3. To discover how your camera responds to infrared – and what exposure to use – attach the infrared filter and try a test shot in programmed automatic mode. Some cameras will produce good-looking results in this mode. If yours doesn’t, try overexposing more and more until the shot looks right.
4. Now you’re ready to shoot. If the results of step 3 indicate that you need to overexpose to get good shots, consider a high ISO rating – this will reduce the exposure time but increase image noise. If you want to minimise noise or if your camera requires a long exposure even with a high ISO, use a tripod.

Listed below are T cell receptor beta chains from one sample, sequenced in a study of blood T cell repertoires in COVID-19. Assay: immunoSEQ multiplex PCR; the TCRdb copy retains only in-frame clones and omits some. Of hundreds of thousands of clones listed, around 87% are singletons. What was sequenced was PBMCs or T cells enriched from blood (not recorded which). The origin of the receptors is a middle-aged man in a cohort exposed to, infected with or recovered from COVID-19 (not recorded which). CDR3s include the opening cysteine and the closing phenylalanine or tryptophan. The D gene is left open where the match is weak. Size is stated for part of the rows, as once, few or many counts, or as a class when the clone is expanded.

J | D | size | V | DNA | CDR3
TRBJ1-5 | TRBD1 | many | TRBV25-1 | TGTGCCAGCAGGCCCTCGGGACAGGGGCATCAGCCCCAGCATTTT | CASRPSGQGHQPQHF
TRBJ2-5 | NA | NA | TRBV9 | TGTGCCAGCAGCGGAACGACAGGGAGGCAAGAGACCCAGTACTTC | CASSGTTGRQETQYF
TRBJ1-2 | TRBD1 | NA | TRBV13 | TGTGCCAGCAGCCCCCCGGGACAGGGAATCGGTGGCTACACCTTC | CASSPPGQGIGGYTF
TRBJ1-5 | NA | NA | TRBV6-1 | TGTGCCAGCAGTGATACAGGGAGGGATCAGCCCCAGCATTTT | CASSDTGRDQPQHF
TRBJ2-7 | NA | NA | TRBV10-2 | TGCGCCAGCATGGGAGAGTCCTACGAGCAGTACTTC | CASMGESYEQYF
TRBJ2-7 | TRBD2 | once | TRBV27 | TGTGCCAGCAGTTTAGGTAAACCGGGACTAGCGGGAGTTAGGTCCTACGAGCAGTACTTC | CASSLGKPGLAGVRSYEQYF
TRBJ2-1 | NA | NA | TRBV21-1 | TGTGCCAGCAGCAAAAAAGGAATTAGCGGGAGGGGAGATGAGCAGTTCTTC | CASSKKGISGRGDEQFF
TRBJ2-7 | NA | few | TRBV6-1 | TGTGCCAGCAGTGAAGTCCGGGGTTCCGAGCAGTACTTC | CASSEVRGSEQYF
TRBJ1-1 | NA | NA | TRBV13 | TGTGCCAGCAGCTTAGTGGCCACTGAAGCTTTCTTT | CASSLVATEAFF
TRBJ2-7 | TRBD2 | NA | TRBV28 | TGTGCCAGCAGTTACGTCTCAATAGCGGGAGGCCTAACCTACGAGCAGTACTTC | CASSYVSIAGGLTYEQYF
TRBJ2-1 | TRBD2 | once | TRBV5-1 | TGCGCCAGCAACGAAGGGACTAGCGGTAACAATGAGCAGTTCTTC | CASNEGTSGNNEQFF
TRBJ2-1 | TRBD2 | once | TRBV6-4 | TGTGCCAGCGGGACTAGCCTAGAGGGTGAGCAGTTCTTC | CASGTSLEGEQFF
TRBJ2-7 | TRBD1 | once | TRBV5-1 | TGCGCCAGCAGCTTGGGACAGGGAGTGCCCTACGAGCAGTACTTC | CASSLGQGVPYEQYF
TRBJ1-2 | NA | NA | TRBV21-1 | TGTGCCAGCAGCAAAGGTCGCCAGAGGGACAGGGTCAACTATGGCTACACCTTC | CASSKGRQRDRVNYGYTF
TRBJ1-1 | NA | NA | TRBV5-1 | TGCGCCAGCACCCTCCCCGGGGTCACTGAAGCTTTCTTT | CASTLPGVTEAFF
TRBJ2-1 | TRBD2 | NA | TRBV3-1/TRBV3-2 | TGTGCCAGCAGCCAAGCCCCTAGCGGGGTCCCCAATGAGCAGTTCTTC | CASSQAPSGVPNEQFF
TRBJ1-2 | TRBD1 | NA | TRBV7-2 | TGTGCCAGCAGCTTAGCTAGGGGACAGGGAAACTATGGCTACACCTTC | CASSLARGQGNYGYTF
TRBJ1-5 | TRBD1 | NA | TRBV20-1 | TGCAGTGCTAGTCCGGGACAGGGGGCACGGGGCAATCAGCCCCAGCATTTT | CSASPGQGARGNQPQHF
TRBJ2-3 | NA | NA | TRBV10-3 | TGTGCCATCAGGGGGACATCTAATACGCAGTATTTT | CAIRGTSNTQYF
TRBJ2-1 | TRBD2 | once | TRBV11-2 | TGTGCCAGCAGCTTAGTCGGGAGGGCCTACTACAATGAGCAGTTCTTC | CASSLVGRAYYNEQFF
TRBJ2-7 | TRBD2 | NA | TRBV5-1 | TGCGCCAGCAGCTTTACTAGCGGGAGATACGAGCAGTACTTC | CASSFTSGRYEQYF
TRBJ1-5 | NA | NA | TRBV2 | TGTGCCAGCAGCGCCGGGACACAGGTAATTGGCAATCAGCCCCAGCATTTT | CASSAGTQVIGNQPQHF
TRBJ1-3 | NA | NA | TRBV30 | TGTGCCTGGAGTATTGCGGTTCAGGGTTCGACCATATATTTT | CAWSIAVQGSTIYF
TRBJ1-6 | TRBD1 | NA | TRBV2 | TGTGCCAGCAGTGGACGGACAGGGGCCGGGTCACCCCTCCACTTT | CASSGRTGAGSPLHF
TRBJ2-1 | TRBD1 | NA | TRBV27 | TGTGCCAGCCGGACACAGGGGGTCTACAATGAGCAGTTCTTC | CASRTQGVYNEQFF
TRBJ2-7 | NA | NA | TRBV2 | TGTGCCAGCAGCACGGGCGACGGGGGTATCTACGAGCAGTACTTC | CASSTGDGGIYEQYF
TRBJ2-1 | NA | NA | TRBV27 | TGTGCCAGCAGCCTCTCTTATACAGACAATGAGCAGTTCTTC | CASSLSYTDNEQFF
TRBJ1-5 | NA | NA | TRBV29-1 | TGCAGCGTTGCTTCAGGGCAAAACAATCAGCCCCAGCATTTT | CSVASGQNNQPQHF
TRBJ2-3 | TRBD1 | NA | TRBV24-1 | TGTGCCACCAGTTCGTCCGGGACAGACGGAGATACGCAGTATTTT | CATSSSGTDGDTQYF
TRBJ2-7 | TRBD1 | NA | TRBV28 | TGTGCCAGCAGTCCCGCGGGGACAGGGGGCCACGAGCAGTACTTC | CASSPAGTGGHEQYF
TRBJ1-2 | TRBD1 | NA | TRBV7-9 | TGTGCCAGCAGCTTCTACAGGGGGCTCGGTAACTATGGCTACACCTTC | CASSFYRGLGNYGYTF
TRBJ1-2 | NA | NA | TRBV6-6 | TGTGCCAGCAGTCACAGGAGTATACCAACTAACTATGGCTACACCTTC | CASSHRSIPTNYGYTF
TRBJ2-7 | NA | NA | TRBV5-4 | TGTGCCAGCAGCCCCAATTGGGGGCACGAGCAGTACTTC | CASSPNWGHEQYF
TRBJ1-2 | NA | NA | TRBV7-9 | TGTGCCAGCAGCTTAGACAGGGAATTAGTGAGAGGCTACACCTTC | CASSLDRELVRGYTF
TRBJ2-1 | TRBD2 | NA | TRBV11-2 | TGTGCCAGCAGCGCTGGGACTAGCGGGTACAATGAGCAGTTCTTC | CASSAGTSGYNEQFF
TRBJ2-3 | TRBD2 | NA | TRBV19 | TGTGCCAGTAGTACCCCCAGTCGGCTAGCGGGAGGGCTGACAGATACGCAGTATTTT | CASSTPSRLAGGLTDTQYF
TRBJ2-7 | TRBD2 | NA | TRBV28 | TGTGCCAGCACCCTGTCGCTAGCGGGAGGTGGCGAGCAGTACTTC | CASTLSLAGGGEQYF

5. Some cameras produce infrared photographs with a heavy colour cast – normally red or magenta. Even if yours is producing apparently colour-free pics, you need to convert them to proper black-and-white images. Open the image and select ‘Convert to Grayscale (8-bit)’ from the Image menu.
6. Black-and-white photographs tend to look more attractive if they have high contrast. Select Brightness/Contrast/Intensity from the Adjust menu, then adjust the Contrast slider until you see the effect you want. You might have to adjust Brightness and Intensity too. Click ok when things look right.